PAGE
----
In 2011, Brandon Carr was a member of a Kansas City Chiefs team that finished tied for sixth in the NFL in interceptions with 20. Three years later, the cornerback helped the Dallas Cowboys tie for seventh in the league with 18.

Now that he’s part of a Ravens defense that leads the NFL with 16 picks, Carr said he can point to one quality in common.

“The biggest thing for interceptions is the effort,” he said. “When you’ve got guys getting to the ball, good things happen. That’s the old saying. So interceptions are a lot of guys flying to the ball when the ball is in the air, and good things happen for us.”

Interceptions have been abundant this season for the Ravens (5-5), who welcome the Houston Texans (4-6) to M&T Bank Stadium on Monday night. Not only do the Ravens have a two-interception lead over the runner-up Jacksonville Jaguars, they also have returned two for touchdowns. The defense is on pace for 26 interceptions this year and has an outside chance at the franchise record of 28, set in 2006.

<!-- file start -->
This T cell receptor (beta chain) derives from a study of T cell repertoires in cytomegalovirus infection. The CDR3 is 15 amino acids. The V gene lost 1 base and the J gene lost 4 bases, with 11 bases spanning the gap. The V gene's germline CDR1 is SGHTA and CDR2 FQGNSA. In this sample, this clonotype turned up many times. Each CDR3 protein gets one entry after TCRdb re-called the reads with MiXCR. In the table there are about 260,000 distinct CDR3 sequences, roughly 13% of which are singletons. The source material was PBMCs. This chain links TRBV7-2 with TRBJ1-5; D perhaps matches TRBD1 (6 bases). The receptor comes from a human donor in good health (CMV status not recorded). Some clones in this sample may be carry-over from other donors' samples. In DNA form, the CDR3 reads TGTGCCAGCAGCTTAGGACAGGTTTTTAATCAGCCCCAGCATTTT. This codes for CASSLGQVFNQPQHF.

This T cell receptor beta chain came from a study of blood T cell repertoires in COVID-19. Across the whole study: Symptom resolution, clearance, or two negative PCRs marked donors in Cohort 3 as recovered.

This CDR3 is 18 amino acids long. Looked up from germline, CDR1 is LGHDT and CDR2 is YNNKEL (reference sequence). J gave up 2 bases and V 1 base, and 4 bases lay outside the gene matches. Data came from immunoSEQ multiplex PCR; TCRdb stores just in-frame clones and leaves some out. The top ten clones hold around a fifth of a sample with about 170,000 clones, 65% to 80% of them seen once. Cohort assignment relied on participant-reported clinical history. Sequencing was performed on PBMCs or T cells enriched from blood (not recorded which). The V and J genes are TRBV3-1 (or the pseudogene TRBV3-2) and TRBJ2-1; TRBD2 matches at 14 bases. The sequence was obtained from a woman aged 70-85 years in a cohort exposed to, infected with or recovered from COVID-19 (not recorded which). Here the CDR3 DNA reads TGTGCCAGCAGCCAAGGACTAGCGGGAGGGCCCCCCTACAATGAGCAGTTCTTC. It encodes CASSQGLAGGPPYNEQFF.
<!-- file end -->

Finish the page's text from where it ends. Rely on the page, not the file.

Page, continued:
The secondary has transitioned smoothly from Leslie Frazier, who coached the unit last season before leaving for the Buffalo Bills’ defensive coordinator job, to Chris Hewitt, who has been with the team since 2014.

“Chris Hewitt has done a great job with those guys,” coach John Harbaugh said recently. “The system is built really well in terms of the way we run our coverages, but really, it is the guys back there playing. Eric [Weddle] and Tony [Jefferson] are doing a great job of disguising, and our corners are making plays in tight coverage. We have had some batted balls. We have disrupted with our pass rush. Those are the things that generally lead to interceptions, and I just think our guys deserve all the credit for it.”

The Ravens led the league in interceptions last season (18), but two years ago, they ranked dead last with a franchise-worst six, spurring the front office to make some changes.